Tag Archives: LGBT

Out and about on London’s transport network

Transport doesn’t just take people from A to B, it allows disparate parts of our city, and of our lives, to link. Our project LGBT+ Linking Lives aims at collecting stories about how transport connects LGBT+ lives and communities across our Capital. 

In this blog Gonzalo de Ana Rodríguez – Transport for London employee and member of OUTbound , TfL’s LGBT+ Staff Network – shares how London transport has shaped his relationships and experiences. 

Gonzalo at his first Pride with TfL in 2015

As a transport planner and TfL employee, London’s transport network is the main theme of my career. But London is also the city where I have forged my identity as a gay man, and its transport system has been the silent witness to that personal journey. The staff network group OUTbound is the vehicle I use to reconcile those two elements of my identity and to reflect on the role that transport plays on people identity journeys.

I have numerous memories of London’s transport in key moments of my (gay) life. The day after I realised I was gay – at age 24 – I got on the Piccadilly line at Turnpike Lane to go to university like any other morning. It had been a surprise, but it did not change who I already was.

It was a bus journey in London that started a deep friendship that is now the most important in my life. My friend and I got on a bus at Regent Street to go to a dance ball. During the journey, I told him about my bittersweet experience of coming out to my family, while he sat and listened attentively. At the time, he had not gone through that himself yet, but months later not only did he tell me that my story had inspired him, but it was also obvious for both of us how important that journey had been for our eternal bond.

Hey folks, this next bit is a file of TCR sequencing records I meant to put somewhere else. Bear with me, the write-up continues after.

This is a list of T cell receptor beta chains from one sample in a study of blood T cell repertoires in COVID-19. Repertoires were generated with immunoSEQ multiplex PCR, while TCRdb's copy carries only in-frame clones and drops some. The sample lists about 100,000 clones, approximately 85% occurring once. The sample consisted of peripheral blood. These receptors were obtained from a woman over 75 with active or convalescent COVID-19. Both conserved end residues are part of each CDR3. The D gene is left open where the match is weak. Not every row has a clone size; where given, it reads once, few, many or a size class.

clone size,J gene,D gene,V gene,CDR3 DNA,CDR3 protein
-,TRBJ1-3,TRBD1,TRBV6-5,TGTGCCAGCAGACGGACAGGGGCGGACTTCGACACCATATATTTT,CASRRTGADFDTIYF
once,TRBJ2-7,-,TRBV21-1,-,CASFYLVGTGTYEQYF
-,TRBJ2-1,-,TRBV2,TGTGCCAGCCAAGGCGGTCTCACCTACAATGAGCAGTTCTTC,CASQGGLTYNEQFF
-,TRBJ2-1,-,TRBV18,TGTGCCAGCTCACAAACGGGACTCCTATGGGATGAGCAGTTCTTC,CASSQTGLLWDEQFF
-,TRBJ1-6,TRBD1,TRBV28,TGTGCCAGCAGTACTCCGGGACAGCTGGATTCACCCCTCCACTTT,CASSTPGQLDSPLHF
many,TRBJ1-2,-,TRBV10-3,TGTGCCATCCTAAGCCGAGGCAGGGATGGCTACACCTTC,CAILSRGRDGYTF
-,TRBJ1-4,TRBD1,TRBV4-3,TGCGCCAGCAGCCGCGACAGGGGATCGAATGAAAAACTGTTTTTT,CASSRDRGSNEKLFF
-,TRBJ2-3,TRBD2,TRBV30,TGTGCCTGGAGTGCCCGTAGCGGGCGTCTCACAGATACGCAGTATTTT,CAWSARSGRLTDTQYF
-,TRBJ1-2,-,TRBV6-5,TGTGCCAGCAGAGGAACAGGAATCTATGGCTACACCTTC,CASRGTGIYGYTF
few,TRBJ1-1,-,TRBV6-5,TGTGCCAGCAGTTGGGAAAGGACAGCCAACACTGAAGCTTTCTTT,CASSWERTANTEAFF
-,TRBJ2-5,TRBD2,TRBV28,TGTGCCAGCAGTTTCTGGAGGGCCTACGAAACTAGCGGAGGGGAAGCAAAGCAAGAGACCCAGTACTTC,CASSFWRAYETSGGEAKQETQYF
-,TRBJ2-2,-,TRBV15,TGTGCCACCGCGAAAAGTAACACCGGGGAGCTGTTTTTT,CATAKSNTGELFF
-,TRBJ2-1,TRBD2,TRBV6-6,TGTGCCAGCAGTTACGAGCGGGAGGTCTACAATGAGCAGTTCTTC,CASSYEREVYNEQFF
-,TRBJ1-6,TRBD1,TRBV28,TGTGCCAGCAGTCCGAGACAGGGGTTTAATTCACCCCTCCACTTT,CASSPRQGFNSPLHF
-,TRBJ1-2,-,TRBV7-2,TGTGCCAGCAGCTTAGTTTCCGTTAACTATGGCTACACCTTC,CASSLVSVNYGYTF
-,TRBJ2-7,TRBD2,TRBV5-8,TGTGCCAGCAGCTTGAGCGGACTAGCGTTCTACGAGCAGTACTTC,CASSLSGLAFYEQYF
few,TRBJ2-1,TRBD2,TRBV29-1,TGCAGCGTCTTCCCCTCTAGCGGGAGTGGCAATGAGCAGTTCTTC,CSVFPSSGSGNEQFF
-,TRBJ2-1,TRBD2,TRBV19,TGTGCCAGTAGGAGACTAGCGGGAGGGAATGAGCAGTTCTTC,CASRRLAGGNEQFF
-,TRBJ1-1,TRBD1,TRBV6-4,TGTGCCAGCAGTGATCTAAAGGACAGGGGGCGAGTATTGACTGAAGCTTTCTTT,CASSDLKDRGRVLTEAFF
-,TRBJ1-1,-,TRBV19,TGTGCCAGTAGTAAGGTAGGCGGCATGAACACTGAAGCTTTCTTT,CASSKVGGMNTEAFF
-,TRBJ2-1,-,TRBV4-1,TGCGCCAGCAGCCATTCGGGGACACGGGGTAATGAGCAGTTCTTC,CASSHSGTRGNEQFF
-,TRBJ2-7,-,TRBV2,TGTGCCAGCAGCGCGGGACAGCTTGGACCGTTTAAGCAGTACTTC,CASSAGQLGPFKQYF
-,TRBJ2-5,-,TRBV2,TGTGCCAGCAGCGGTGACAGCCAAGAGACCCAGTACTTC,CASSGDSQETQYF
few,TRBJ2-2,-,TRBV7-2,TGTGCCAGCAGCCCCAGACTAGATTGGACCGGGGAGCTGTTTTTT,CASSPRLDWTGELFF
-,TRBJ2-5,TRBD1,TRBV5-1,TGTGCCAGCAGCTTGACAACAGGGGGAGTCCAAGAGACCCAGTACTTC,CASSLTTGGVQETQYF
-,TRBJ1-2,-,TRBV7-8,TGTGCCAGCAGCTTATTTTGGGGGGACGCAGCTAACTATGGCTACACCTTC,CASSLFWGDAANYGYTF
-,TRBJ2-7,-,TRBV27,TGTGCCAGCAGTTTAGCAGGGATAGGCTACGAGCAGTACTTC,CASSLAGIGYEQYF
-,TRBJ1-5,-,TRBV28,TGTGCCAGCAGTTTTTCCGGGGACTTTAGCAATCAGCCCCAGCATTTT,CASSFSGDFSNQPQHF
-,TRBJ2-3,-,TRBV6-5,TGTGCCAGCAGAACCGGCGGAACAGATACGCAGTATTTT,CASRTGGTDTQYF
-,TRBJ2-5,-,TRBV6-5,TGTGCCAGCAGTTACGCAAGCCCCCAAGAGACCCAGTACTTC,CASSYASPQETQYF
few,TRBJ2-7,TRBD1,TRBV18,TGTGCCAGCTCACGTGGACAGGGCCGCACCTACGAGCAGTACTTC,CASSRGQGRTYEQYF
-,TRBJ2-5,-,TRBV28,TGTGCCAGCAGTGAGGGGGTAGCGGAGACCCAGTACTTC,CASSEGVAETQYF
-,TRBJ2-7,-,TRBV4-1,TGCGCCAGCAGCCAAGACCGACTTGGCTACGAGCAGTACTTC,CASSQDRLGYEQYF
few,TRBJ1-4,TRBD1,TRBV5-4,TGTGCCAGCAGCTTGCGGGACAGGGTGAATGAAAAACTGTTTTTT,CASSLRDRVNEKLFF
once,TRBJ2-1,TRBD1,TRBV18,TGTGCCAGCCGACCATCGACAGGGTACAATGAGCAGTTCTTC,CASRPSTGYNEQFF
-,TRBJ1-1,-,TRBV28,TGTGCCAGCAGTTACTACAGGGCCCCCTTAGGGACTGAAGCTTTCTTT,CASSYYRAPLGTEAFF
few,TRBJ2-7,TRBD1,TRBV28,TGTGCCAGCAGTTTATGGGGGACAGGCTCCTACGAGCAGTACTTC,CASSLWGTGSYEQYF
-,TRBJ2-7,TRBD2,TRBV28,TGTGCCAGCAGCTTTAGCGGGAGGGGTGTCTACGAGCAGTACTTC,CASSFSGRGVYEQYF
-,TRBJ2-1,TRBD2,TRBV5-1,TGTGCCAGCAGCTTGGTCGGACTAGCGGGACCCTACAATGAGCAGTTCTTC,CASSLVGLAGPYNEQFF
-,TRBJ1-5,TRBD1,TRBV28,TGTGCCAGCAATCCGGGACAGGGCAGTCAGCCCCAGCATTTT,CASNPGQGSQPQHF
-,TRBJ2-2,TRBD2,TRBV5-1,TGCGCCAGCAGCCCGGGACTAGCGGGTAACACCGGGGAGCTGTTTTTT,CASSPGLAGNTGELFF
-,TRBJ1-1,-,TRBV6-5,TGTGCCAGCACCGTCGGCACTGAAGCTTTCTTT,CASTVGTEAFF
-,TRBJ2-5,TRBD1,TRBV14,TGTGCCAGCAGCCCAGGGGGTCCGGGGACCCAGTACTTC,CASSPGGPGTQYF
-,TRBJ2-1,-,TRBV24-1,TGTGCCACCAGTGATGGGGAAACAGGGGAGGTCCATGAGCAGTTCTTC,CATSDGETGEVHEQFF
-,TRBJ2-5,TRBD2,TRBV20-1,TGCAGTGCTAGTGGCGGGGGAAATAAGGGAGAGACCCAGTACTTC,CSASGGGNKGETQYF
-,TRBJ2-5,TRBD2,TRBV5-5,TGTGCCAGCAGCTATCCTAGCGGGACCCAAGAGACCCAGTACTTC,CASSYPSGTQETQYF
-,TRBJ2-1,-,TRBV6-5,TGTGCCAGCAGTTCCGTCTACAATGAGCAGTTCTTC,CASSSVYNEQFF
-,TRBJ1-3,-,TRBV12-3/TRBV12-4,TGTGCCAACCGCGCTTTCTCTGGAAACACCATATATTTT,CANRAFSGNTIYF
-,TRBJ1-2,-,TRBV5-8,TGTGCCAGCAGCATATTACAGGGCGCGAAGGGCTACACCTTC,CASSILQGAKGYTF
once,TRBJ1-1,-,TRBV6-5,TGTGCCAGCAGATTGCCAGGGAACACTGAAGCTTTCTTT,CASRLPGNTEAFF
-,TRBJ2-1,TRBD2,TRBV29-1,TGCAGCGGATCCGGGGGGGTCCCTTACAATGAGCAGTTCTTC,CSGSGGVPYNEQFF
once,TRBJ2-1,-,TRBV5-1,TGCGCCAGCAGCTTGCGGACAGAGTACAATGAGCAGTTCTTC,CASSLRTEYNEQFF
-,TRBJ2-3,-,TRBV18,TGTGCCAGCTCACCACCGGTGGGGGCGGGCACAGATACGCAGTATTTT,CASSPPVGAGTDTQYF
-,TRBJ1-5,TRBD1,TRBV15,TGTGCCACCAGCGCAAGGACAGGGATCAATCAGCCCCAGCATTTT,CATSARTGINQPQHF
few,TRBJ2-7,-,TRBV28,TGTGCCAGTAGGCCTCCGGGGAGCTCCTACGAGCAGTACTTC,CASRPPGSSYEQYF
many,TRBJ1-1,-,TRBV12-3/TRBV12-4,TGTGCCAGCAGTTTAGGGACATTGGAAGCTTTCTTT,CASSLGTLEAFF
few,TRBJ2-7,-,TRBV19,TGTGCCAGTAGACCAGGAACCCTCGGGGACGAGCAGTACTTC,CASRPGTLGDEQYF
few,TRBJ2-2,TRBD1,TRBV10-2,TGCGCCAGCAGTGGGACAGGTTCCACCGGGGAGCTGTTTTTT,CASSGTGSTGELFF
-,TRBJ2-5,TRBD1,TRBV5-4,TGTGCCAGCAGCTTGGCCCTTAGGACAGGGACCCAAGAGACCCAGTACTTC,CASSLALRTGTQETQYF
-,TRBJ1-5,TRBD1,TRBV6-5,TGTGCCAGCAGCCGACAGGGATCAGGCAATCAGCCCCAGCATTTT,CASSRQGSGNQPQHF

Gonzalo and his friend Davide doing a paso doble at the 2016 UK Fun Competition in the Rivoli Ballroom

It was a Tube journey that took me down to Highbury & Islington for my first same-sex ballroom dance class, which completely turned my life upside down. Since then, ballroom dance has become central to my life and my identity.

Another very special and exciting moment was when I came across Olympic diver Tom Daley on an eastbound Jubilee line train at Canada Water station. His mediatic coming out a couple of years earlier had coincided with my own realisation of being gay, and he was very inspirational to me at the time. In fact, I took the opportunity to thank him for that then and there! Funnily enough, a few months ago I saw him again on the Jubilee line.